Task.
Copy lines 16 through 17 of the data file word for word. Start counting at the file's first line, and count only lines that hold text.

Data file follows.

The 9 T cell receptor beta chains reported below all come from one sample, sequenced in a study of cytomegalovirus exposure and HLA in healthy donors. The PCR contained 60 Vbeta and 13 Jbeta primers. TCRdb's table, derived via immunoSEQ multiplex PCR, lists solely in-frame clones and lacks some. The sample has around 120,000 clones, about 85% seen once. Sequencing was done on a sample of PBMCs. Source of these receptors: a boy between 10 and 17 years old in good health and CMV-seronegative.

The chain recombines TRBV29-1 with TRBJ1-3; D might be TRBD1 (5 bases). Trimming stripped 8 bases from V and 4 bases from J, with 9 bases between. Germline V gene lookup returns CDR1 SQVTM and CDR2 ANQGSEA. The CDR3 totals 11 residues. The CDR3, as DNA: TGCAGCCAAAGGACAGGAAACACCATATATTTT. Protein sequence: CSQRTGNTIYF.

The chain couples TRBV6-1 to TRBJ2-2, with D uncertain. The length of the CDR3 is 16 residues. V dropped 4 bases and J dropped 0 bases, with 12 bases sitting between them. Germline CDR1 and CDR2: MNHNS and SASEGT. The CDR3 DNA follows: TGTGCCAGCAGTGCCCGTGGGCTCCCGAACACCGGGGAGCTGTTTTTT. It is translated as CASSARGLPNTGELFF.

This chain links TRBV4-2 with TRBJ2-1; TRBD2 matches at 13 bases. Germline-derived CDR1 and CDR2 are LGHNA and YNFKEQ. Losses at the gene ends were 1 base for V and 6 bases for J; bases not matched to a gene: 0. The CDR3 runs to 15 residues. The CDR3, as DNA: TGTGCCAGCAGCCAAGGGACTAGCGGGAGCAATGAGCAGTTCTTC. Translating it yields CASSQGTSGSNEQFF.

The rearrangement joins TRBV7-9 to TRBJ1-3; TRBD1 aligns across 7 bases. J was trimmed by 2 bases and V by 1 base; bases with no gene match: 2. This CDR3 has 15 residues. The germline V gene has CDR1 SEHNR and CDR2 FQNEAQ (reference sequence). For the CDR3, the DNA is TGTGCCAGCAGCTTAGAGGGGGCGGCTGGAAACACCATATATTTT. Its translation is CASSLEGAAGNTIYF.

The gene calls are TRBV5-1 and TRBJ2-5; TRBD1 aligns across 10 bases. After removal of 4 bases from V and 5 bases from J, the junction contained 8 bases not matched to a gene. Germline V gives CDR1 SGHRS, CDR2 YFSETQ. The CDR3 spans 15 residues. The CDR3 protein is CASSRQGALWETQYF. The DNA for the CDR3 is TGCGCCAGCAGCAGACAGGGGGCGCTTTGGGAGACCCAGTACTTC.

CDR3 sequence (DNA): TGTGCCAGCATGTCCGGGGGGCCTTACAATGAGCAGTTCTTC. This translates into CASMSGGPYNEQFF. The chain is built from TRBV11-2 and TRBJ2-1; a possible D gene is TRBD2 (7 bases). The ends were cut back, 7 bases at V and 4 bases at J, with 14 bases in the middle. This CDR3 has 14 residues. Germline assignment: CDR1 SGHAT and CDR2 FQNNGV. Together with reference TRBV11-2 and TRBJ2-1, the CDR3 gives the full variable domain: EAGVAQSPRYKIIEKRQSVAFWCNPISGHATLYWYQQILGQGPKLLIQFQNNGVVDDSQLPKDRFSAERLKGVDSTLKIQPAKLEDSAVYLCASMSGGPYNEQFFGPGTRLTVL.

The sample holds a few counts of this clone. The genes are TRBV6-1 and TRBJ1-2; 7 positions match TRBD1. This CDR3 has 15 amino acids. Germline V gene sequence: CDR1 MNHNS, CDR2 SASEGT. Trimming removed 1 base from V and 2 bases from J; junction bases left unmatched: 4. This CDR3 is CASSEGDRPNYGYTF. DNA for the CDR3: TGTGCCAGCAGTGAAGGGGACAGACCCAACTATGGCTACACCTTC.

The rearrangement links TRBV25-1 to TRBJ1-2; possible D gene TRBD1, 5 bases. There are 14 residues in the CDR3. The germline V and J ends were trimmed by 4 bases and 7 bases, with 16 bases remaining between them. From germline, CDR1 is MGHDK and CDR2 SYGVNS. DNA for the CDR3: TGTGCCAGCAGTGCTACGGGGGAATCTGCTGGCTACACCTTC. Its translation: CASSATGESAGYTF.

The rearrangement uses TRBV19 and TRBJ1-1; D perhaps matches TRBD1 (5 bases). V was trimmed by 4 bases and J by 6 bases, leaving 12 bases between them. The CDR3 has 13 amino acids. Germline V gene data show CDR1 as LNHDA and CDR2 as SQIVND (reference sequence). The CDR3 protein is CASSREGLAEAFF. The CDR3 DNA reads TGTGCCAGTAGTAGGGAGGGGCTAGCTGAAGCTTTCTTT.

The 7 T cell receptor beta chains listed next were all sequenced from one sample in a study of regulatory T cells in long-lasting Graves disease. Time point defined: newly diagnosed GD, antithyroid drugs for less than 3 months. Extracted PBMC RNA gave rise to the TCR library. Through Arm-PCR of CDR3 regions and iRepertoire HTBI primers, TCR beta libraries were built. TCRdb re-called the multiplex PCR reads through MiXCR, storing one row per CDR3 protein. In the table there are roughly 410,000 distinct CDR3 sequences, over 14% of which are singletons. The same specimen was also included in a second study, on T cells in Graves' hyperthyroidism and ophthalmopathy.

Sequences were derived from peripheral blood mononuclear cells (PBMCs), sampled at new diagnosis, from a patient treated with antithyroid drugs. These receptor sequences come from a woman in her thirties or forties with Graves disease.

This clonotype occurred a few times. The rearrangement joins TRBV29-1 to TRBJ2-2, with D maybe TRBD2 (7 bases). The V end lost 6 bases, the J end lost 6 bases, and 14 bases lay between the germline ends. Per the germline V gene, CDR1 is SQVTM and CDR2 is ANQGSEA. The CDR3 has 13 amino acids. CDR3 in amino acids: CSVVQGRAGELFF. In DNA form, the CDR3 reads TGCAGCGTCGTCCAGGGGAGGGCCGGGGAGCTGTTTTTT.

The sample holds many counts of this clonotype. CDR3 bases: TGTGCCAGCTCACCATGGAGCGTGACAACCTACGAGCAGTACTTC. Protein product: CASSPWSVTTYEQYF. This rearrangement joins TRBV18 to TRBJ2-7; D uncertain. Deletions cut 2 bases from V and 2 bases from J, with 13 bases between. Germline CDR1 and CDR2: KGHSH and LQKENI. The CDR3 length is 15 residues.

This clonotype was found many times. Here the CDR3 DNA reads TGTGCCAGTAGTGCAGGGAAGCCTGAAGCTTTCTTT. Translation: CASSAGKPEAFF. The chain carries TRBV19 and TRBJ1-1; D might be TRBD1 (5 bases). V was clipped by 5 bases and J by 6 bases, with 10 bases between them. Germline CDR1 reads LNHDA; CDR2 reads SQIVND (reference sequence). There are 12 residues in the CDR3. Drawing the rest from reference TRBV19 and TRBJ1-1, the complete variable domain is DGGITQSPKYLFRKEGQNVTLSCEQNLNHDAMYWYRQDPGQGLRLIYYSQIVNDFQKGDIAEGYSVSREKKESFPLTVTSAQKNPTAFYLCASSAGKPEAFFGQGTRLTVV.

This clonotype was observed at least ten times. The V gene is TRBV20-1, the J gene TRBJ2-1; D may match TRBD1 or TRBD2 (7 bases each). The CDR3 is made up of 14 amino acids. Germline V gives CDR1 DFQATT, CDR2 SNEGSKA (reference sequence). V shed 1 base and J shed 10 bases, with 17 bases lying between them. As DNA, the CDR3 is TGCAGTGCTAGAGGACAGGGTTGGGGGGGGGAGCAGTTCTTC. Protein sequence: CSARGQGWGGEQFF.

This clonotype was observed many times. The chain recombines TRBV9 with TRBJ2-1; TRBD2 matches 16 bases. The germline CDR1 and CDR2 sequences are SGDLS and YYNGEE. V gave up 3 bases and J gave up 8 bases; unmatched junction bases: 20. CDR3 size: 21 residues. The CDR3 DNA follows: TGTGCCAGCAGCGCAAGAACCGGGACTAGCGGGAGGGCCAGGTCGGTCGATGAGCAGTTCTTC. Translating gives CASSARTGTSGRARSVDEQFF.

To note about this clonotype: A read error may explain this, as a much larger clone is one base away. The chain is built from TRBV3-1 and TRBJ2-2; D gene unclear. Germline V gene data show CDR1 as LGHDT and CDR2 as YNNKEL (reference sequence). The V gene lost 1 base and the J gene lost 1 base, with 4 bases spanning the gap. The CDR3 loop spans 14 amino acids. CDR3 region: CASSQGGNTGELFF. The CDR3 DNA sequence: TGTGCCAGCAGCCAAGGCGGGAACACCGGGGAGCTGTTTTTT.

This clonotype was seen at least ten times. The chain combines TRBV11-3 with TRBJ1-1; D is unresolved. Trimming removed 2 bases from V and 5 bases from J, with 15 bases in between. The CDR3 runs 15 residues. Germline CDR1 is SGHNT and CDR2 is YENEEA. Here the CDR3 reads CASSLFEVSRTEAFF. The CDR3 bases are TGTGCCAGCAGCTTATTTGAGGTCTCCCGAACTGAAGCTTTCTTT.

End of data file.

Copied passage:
This clonotype was observed at least ten times. The V gene is TRBV20-1, the J gene TRBJ2-1; D may match TRBD1 or TRBD2 (7 bases each). The CDR3 is made up of 14 amino acids. Germline V gives CDR1 DFQATT, CDR2 SNEGSKA (reference sequence). V shed 1 base and J shed 10 bases, with 17 bases lying between them. As DNA, the CDR3 is TGCAGTGCTAGAGGACAGGGTTGGGGGGGGGAGCAGTTCTTC. Protein sequence: CSARGQGWGGEQFF.

This clonotype was observed many times. The chain recombines TRBV9 with TRBJ2-1; TRBD2 matches 16 bases. The germline CDR1 and CDR2 sequences are SGDLS and YYNGEE. V gave up 3 bases and J gave up 8 bases; unmatched junction bases: 20. CDR3 size: 21 residues. The CDR3 DNA follows: TGTGCCAGCAGCGCAAGAACCGGGACTAGCGGGAGGGCCAGGTCGGTCGATGAGCAGTTCTTC. Translating gives CASSARTGTSGRARSVDEQFF.